Sand mine bill up for revisions in Wisconsin
A bill that would rewrite regulations for sand mines in Wisconsin is up for an overhaul after worries were raised that communities would lose some of their authority to enforce local ordinances.
The Journal Sentinel reported that the legislation emerged Oct. 16 as Republicans showed an eagerness to help the industry that has argued that restrictions set by local authorities have become to stringent. The bill sought to rein in those powers and protect the critical industry.
The bill drew strong opposition from Democrats, local officials and conservation groups, and key legislators have been meeting with local government groups in the hope of striking a compromise.
"Without a doubt, under the heading of local control, there will be more authority given to local governments" in the next version of the bill compared to the current one, said Sen. Tom Tiffany (R-Hazelhurst), a co-sponsor of the bill.
At its heart, the bill would limit the power of a 2012 state Supreme Court decision that said towns could regulate sand mining operations with their zoning ordinances and their general police powers. Police powers are those that govern health, safety and welfare.
The issue is sensitive because many towns do not have zoning authority, and the high court decision found that such towns still have the power to regulate sand mines.
"It's not easy to take back something that has been given," Tiffany said. "There are a significant number of unzoned towns. We're trying to find a way to strike a middle ground on that issue. It's not easy to get there."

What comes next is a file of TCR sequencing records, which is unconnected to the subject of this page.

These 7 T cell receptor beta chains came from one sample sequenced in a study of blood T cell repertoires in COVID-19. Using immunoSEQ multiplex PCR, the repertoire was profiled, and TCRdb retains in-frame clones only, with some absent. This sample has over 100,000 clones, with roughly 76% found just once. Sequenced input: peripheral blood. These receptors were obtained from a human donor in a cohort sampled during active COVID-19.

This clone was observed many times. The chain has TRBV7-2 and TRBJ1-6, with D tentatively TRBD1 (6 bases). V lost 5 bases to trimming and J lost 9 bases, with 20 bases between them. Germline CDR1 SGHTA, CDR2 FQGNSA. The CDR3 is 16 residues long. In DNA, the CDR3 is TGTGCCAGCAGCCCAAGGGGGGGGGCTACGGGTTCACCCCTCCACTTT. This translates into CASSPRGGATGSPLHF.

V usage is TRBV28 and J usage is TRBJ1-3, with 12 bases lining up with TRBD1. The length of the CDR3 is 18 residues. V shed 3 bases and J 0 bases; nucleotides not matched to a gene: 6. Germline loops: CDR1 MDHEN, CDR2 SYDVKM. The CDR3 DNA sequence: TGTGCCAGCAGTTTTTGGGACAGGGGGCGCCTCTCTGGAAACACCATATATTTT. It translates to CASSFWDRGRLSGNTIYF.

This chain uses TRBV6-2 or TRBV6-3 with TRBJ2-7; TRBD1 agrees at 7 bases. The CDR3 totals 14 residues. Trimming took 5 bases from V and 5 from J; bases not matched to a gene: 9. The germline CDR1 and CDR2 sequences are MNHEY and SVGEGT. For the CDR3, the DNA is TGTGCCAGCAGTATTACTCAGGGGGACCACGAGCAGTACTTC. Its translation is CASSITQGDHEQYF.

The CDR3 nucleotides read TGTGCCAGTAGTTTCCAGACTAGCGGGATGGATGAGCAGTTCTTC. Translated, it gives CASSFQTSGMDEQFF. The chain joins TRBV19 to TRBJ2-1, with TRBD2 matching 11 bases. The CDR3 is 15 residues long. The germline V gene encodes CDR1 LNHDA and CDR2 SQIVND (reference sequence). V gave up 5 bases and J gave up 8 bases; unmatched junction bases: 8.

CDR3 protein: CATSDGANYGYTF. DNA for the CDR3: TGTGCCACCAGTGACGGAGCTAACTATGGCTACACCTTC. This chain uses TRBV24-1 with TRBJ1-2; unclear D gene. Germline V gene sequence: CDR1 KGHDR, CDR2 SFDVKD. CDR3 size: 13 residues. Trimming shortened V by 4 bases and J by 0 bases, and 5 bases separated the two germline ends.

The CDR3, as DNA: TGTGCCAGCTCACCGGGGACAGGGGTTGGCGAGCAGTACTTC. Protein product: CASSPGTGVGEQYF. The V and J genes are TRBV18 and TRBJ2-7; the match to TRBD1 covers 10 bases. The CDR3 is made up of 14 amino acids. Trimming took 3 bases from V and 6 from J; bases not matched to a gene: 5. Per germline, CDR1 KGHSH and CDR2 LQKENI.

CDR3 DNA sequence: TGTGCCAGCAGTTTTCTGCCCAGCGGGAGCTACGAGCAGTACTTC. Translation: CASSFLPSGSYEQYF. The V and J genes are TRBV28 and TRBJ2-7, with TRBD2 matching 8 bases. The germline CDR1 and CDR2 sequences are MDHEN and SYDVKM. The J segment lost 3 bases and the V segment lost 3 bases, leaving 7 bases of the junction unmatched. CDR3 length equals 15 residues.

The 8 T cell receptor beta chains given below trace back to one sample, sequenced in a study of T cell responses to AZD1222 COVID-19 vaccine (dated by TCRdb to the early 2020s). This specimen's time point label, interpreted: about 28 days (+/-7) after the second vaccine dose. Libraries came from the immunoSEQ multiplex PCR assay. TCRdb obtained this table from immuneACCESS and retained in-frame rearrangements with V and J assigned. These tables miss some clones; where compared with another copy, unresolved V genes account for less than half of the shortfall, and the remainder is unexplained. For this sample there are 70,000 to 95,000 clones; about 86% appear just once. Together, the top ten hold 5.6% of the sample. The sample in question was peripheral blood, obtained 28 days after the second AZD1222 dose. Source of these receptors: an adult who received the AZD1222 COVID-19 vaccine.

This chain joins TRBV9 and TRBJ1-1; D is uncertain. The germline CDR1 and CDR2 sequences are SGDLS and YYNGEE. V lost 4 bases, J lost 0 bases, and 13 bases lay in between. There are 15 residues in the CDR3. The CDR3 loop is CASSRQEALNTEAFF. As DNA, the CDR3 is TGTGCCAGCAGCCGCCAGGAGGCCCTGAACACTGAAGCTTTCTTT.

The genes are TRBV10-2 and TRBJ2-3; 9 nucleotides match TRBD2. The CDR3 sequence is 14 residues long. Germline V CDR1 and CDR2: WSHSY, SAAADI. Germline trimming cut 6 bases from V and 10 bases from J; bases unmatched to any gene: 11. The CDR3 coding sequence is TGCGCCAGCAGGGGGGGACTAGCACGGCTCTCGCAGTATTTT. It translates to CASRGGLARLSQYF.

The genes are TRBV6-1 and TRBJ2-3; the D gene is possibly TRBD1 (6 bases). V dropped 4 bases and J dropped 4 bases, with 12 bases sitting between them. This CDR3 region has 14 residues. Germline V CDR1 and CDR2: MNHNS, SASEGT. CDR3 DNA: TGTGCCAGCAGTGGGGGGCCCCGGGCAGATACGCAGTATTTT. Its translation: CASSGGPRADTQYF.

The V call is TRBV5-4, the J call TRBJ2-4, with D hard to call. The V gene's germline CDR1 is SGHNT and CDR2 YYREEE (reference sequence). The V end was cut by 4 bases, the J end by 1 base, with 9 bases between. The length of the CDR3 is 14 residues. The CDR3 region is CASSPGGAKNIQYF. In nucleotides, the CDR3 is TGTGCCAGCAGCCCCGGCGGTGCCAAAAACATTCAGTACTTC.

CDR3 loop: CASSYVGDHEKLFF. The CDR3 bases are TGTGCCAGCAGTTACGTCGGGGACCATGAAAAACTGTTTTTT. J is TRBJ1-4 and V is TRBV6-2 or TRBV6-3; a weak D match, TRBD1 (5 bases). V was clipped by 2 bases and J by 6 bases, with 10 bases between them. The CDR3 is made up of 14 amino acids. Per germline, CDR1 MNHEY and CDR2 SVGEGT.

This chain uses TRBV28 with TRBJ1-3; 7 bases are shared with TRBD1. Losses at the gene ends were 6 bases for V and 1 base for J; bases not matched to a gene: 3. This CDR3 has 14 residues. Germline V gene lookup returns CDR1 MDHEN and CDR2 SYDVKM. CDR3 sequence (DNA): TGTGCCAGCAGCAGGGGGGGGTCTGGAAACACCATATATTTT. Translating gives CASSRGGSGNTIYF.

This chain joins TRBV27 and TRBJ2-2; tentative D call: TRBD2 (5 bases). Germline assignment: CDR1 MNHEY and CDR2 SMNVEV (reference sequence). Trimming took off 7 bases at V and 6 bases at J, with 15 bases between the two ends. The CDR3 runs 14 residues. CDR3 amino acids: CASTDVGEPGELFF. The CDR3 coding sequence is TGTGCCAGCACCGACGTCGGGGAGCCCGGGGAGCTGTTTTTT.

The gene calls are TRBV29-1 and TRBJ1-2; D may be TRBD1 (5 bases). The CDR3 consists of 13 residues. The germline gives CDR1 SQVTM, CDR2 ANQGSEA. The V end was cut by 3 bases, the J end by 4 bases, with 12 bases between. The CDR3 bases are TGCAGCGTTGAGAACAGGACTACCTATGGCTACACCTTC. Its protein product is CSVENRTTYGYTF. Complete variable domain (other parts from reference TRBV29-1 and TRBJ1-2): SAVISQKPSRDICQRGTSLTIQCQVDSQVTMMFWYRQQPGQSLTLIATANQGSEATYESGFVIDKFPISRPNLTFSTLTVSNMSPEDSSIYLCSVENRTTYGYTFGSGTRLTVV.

While opponents have raised issues about local control, Tiffany said he was trying to prevent situations in which local authorities change rules that could shut down sand mining operations overnight.
The Wisconsin Transportation Builders Association is supportive of the bill because some members of the road building group operate mines to get aggregate rock for highways. Some of those long-running operations are facing new regulations as local governments put rules in place for sand mines, the group's executive director, Pat Goss told the Journal Sentinel.
"Police powers should not be used to zone," Goss said. "We have zoning rules for very specific reasons, so developers know whether it's even feasible for their development to go forward."
The legislation also would restrict efforts by some local units to regulate air and water pollution because both are regulated by the state Department of Natural Resources.
The sand industry has boomed from five sand mines and five processing plants in 2010 to more than 115 licensed sand mining operations, according to figures released in June by the West Central Wisconsin Regional Planning Commissions.
Western Wisconsin's geology has produced vast quantities of sand perfectly suited for hydraulic fracturing, or "fracking," where a mixture of water, sand and chemicals is used at high pressure to extract hard-to-reach reserves.